Number : S. 302 /HUMAS/PP/HMS.3/4/2016
*171 Countries Sign Paris Agreement, 13 Countries Deposit Their Instruments of Ratification
23 April 2016 - As the representative of President Joko Widodo, the Minister of the Environment and Forestry, Dr. Siti Nurbaya, signed the Paris Agreement on Climate Change at a High-Level Signing Ceremony for the Paris Agreement held at UN Headquarters in New York on Friday (April 22, 2016). The event was hosted by UN Secretary General Ban Ki Moon who organized it according to the mandate of the 21st session of the Conference of the Parties to the UN Framework on Climate Change (UNFCCC COP-21) in December 2015. As per the request of the UN Secretariat, the Minister of Environment and Forestry acted as Co-Chair of the final session where she delivered her national statement.
The Paris Agreement is a monumental global agreement on tackling climate change. The commitment of individual countries is expressed through a Nationally Determined Contribution (NDC) for the period from 2020-2030, in addition to any action prior to 2020. The Paris Agreement is supported by 195 countries, in contrast to the pre-2015 period, which was marked by an absence of key countries such as the US and Australia.
The Paris Agreement will enter into force only when ratified by 55 countries that produce at least 55% of the world's greenhouse gas emissions. It is expected that this threshold will be reached in the not too distant future, given the high level of participation in the Agreement Signing Ceremony. 171 countries signed the agreement while 13 countries (mostly small island developing states) immediately deposited their instruments of ratification. Countries with high emission levels, such as the US, China, EU, Russia, Japan, and India, all signed the Paris Agreement.
In her remarks, the Minister of the Environment and Forestry emphasized that Indonesia may be prepared to become one of the first 55 countries to ratify the agreement. This would be subject to consideration of the importance of the environment, according to the 1945 Constitution which stipulates the need to provide a good environment for all the country's citizens, as well as the importance of the support of the Indonesian House of Representatives (DPR RI).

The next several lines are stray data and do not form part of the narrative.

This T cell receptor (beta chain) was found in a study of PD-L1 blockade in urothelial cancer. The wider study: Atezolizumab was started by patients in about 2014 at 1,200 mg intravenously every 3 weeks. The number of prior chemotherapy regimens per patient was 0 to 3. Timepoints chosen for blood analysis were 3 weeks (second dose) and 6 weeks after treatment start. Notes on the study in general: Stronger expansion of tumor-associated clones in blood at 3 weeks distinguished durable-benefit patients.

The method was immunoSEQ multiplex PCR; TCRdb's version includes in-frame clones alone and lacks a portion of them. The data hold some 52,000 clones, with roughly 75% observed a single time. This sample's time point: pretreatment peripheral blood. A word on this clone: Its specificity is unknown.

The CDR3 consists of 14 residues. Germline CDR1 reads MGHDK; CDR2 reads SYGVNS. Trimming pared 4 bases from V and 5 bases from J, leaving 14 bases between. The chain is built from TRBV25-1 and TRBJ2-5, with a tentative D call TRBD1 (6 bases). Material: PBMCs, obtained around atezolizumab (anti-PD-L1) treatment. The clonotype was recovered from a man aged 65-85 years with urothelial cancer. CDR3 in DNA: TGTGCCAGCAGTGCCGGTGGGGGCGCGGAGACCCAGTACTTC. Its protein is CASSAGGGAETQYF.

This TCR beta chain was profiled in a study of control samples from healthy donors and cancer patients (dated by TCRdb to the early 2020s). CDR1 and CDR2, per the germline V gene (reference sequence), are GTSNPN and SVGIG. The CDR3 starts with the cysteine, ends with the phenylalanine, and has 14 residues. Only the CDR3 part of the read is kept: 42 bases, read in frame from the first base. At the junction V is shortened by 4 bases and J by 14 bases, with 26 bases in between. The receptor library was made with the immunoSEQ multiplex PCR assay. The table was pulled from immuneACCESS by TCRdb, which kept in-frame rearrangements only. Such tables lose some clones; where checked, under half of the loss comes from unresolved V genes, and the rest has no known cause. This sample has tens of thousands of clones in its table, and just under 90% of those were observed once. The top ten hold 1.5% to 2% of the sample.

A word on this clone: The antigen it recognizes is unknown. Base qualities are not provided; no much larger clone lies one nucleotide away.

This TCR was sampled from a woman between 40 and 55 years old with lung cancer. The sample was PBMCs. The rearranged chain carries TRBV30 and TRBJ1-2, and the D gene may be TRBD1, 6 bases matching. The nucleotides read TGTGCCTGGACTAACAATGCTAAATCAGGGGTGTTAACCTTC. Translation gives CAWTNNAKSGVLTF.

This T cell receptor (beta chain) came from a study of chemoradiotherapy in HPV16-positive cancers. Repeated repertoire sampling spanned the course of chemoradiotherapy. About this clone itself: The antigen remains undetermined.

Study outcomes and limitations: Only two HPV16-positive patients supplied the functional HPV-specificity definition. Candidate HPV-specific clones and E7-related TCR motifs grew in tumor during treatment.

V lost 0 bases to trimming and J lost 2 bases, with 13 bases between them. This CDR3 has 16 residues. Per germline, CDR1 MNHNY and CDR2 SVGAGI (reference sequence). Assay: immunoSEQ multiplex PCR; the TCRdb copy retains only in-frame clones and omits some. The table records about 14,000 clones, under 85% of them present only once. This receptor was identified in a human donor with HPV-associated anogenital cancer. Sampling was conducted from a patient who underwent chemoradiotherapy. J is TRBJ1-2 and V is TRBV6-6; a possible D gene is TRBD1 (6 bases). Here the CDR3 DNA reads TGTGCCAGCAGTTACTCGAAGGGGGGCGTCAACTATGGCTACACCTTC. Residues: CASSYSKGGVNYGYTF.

The Minister went on to point out that Indonesia is fully aware that forestry and land use are among the most significant sectors in curbing climate change, not least because 65% of Indonesia's total area of 187 million km2 is covered in forests, which are hugely rich in biodiversity.
In her remarks, which received a very positive response, the Minister also described the consistent measures undertaken by the Government of Indonesia in the context of controling climate change. For example, Indonesia established the Peatland Restoration Agency in January 2016 as a prompt reaction to the massive land and forest fires of 2015. Indonesia has also extended its policy of a moratorium on licensing in primary forests and peatlands. Furthermore, the Indonesian President recently declared a moratorium on licensing for palm oil and mining activities. Local governments have responded positively to the President's directive, with the Governor of Aceh imposing a moratorium on palm oil and mining in the Leuser Ecosystem, and the East Kalimantan Governor imposing a moratorium on coal mining.
The Minister also explained that Indonesia has attempted to engage all components of society (the private sector, students, local governments and community groups) in participating in climate change-related action, encompassing the issues of climate change mitigation and adaptation, including through a national program called PROKLIM (The Climate Village program).
The Minister of Environment and Forestry concluded her remarks by saying, "History has noted that it is possible to achieve a reduction in greenhouse gas emissions while still achieving economic growth, as has been shown by a number of developed countries. Indonesia encourages such developed countries to show leadership by raising their ambitions, before and after 2020, both in reducing emissions and in providing support to developing countries in the form of finance, technology and capacity building, in order that we can attain the target of keeping the rise in global temperatures below 2